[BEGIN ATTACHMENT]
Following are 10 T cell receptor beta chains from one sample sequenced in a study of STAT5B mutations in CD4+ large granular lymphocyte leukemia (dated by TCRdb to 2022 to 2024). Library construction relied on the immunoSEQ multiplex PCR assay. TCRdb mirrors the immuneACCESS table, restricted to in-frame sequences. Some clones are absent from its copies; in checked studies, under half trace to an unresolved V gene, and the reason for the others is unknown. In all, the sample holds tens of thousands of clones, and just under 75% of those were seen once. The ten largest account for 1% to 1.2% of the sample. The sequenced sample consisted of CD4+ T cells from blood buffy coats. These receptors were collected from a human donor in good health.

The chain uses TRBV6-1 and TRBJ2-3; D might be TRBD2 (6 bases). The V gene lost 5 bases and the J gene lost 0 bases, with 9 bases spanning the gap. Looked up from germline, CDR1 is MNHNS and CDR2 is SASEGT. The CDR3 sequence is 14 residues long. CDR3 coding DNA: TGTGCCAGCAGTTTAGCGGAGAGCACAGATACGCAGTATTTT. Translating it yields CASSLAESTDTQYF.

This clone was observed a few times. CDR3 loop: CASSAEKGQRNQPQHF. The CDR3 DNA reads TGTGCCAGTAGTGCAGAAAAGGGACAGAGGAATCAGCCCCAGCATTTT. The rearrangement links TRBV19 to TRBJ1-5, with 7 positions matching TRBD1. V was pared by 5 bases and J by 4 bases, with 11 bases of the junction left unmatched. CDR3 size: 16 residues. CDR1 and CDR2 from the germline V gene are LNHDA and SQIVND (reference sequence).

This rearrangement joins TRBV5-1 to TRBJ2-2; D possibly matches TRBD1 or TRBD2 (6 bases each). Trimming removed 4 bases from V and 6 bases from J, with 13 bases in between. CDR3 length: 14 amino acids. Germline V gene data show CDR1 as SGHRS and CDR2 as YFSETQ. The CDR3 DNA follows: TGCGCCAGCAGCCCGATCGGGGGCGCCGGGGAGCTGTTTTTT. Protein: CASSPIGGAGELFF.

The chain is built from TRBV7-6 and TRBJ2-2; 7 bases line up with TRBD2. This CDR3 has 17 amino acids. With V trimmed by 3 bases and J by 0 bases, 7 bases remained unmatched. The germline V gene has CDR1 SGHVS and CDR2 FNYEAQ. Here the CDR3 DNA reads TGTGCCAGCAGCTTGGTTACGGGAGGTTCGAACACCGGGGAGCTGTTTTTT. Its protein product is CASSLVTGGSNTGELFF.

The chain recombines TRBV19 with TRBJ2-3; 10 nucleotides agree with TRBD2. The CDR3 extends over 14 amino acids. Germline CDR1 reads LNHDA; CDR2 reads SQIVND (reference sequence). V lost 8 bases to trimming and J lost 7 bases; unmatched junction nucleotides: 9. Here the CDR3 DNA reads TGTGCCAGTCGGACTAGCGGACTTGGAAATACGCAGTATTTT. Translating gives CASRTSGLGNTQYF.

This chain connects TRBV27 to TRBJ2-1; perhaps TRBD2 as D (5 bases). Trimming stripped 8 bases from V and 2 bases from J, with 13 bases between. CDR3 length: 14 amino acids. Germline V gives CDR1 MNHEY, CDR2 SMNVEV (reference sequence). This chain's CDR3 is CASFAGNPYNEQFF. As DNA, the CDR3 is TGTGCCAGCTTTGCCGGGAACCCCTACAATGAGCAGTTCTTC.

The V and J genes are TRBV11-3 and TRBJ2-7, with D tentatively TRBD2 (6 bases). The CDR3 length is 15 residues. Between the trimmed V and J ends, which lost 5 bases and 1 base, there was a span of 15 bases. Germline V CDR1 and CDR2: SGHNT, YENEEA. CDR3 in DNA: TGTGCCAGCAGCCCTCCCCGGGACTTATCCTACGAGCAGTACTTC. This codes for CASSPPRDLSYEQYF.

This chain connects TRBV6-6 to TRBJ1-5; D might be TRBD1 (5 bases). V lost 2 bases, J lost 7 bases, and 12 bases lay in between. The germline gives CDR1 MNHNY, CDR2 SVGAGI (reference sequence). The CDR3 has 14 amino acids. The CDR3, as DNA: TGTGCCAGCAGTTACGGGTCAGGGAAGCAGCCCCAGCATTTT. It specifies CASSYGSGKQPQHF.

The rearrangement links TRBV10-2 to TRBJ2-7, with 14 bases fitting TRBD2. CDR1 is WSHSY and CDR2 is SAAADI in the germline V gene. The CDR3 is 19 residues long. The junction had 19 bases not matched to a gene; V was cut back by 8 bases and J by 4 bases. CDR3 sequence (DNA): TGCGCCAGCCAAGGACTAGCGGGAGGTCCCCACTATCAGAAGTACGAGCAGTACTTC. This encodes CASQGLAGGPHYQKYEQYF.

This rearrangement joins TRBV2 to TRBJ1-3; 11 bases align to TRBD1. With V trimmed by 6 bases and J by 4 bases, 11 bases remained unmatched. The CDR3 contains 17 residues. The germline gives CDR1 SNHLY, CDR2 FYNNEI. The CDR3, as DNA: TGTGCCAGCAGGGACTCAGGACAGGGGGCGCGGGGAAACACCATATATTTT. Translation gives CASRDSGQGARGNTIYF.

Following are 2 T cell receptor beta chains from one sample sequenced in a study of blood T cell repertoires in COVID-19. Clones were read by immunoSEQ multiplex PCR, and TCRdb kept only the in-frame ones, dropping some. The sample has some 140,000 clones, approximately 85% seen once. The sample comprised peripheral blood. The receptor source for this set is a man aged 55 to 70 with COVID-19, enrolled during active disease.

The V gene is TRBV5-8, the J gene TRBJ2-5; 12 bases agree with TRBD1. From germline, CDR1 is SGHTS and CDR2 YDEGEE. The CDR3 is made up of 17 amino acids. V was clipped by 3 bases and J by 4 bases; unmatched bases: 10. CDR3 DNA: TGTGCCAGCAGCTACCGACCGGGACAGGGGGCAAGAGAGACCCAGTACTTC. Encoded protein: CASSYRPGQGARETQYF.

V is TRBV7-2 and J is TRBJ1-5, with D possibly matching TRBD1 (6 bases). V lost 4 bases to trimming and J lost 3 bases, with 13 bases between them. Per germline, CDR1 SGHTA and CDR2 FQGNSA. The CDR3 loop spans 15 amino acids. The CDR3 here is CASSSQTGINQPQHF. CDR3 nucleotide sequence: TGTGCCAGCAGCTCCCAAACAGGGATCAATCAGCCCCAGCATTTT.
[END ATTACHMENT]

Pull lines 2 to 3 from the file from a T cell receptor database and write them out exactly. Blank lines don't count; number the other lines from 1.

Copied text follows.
The chain uses TRBV6-1 and TRBJ2-3; D might be TRBD2 (6 bases). The V gene lost 5 bases and the J gene lost 0 bases, with 9 bases spanning the gap. Looked up from germline, CDR1 is MNHNS and CDR2 is SASEGT. The CDR3 sequence is 14 residues long. CDR3 coding DNA: TGTGCCAGCAGTTTAGCGGAGAGCACAGATACGCAGTATTTT. Translating it yields CASSLAESTDTQYF.

This clone was observed a few times. CDR3 loop: CASSAEKGQRNQPQHF. The CDR3 DNA reads TGTGCCAGTAGTGCAGAAAAGGGACAGAGGAATCAGCCCCAGCATTTT. The rearrangement links TRBV19 to TRBJ1-5, with 7 positions matching TRBD1. V was pared by 5 bases and J by 4 bases, with 11 bases of the junction left unmatched. CDR3 size: 16 residues. CDR1 and CDR2 from the germline V gene are LNHDA and SQIVND (reference sequence).